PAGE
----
NASD's 15th Annual Fall Securities Conference will be held November 15-17, 2006, in Los Angeles. In addition to addressing the industry's latest updates on securities regulation and compliance, the program will address hot topics in securities arbitration and mediation. Experienced attorneys, arbitrators, NASD Dispute Resolution senior staff and program attendees will engage in problem-solving activities to tackle real arbitration issues. The faculty will also discuss NASD's current initiatives in securities dispute resolution, including the Code of Arbitration Procedure revision project and the Discovery Arbitrator Pilot Program.

For more information about the Fall Securities Conference, please visit NASD's Web site.

NASD Dispute Resolution's Mediation Settlement Month

Mediation Prices Reduced during Settlement Month

NASD Dispute Resolution celebrates its annual Mediation Settlement Month throughout each October and offers incentives and special programs designed to promote mediation and educate potential parties about the benefits of the program. During Settlement Month, parties mediating cases in any of NASD's 68 hearing locations can do so at significantly reduced rates.

"As one of the first securities mediation programs in the country, NASD has helped thousands of parties settle complex securities issues through a highly efficient process," said Linda Fienberg, President of NASD Dispute Resolution. "By reducing rates and hosting these educational events, we hope to encourage parties to try mediation for the first time and to reinforce its value and effectiveness to those who have benefited from it in the past."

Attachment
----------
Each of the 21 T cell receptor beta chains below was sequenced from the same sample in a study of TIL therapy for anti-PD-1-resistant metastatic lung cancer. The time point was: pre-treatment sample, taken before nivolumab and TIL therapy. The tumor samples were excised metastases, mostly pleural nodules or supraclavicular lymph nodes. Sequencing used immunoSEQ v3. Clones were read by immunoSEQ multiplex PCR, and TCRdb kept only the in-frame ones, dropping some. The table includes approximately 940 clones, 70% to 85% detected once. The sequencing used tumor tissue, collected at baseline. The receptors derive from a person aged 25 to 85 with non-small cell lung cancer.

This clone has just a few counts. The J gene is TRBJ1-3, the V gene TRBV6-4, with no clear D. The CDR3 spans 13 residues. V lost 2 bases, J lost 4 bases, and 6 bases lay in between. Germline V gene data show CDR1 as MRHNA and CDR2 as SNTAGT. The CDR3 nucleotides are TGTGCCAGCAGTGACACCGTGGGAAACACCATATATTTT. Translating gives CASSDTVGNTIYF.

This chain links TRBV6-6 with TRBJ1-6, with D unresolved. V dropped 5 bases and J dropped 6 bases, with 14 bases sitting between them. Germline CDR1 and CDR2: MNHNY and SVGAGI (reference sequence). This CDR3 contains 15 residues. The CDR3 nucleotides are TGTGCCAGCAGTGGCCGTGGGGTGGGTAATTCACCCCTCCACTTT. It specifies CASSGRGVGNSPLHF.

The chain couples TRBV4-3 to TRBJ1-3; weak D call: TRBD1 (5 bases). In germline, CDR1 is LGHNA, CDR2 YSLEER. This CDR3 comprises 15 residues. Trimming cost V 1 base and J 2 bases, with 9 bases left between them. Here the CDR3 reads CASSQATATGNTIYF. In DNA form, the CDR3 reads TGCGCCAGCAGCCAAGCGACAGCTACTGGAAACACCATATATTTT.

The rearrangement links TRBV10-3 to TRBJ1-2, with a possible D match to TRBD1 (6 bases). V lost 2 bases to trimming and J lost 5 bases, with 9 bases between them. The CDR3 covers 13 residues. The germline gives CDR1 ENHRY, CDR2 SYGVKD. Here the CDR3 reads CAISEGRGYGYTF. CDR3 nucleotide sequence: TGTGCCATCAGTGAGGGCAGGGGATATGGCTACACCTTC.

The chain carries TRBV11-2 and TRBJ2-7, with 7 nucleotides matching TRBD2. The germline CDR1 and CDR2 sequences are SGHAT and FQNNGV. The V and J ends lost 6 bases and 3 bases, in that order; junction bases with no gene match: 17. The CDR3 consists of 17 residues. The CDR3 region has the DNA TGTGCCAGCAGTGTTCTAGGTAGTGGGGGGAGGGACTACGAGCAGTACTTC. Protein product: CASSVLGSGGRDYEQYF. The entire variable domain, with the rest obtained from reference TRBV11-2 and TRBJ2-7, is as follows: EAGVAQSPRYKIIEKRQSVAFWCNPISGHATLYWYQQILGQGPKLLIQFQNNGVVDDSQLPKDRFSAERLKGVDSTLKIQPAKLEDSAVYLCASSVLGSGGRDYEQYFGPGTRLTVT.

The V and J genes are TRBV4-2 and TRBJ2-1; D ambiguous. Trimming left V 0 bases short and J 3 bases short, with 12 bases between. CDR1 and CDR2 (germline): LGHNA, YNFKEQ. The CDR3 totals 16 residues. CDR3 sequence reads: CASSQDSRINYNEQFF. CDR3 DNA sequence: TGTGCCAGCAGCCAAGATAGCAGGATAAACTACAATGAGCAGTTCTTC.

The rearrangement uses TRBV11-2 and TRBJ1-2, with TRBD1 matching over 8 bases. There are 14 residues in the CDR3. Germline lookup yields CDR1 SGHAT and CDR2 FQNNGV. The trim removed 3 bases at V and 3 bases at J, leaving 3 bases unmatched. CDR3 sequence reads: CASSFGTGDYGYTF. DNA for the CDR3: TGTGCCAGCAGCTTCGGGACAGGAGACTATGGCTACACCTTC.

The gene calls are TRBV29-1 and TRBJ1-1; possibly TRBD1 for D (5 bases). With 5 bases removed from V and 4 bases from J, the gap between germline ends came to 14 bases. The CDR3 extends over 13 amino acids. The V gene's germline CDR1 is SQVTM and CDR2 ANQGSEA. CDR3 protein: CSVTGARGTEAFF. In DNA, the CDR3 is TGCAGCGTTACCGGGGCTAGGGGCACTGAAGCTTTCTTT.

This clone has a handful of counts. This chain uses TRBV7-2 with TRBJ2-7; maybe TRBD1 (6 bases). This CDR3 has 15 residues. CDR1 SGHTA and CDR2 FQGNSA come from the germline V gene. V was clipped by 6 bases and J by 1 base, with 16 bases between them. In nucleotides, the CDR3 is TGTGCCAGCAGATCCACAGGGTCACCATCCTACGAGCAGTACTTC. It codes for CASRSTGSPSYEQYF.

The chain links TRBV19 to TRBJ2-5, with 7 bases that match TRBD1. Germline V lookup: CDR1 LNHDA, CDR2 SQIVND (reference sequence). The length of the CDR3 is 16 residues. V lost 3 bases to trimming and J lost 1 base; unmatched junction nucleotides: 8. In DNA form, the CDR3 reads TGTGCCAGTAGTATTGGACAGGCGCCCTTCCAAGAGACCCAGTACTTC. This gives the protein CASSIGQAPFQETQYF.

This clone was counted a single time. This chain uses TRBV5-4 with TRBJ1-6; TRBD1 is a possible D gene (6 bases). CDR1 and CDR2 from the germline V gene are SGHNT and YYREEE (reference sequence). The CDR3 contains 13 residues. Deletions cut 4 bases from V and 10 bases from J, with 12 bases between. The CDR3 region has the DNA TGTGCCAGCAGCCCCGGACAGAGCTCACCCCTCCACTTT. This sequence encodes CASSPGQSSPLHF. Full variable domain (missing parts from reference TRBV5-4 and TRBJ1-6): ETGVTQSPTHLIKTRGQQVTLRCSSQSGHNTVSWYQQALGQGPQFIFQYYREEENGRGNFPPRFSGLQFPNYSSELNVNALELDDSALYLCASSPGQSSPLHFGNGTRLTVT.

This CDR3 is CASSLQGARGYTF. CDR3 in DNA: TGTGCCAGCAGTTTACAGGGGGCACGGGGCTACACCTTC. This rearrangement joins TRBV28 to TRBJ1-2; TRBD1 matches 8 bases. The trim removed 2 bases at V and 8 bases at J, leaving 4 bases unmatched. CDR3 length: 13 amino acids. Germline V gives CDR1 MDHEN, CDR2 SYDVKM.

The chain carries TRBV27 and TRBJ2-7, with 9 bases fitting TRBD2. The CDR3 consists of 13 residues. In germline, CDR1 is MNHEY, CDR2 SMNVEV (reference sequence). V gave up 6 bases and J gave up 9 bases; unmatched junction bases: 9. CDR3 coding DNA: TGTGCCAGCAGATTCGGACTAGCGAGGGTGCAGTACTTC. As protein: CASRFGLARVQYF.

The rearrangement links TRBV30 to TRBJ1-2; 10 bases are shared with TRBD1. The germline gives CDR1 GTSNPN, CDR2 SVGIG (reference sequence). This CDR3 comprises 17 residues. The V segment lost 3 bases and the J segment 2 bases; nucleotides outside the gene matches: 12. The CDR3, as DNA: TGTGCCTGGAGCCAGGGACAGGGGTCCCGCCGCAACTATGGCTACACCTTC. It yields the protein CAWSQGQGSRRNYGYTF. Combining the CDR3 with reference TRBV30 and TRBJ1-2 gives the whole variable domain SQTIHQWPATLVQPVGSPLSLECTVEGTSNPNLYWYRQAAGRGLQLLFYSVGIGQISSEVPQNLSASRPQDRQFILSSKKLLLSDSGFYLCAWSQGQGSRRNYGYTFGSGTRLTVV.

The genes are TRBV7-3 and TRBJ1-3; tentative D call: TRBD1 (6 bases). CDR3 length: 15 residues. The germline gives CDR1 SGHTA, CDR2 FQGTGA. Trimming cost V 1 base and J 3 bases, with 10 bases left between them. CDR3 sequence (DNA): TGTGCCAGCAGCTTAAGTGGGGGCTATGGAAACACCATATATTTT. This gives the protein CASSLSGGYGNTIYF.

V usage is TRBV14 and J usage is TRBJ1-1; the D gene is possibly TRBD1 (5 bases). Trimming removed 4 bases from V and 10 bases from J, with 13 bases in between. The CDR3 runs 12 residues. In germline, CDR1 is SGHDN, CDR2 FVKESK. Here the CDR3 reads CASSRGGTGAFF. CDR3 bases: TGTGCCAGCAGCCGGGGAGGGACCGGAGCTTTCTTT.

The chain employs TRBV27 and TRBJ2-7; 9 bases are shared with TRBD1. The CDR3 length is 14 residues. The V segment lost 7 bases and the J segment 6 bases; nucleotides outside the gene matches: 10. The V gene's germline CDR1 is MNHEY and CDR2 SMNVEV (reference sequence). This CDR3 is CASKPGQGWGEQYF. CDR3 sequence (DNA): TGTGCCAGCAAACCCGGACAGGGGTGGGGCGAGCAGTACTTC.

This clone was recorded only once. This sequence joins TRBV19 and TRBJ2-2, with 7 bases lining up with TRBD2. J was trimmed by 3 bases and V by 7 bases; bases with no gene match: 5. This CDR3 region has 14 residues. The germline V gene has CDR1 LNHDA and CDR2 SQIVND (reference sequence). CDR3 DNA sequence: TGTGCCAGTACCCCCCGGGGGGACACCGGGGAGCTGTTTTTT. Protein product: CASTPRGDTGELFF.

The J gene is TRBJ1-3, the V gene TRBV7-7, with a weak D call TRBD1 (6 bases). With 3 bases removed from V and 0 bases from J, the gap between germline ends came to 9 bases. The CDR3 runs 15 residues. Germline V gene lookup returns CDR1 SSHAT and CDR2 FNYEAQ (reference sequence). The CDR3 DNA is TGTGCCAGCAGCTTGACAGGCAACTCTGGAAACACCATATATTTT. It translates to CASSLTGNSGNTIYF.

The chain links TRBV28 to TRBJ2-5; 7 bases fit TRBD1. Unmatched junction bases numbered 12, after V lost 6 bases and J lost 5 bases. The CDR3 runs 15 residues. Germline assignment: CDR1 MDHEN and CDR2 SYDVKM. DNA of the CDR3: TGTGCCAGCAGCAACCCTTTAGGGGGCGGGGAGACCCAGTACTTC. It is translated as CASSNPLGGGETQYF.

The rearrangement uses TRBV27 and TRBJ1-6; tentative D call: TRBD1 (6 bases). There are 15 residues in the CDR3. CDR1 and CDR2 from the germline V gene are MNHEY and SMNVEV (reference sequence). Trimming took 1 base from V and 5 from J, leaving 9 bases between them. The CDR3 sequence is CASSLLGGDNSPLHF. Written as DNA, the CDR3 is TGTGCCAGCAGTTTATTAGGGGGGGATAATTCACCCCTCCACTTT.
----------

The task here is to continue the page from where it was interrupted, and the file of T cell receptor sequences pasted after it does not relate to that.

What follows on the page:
As NASD neutrals are aware, mediation is a voluntary, non-binding dispute resolution process in which a trained, impartial individual helps parties negotiate and reach a settlement acceptable to all parties to the dispute. Once the parties reach an agreement through mediation, they sign a mutually agreeable settlement agreement. In contrast, when a dispute is submitted to arbitration, the decision of the arbitrator or arbitration panel is binding on all parties, regardless of whether they agree with the decision.

During Mediation Settlement Month, hundreds of mediators agree to reduce their normal fees, allowing NASD to present substantial savings to parties. NASD anticipates another highly successful Mediation Settlement Month, in which the number of cases where parties agree to mediate typically increases by 40 percent or more over other months. The event also offers mediators an opportunity to gain exposure and experience with different parties and practitioners, and to help introduce new parties to the process. In October, NASD reduces by one-half its normal mediation filing fees for all cases, and mediators who participate agree to mediate according to the following price structure: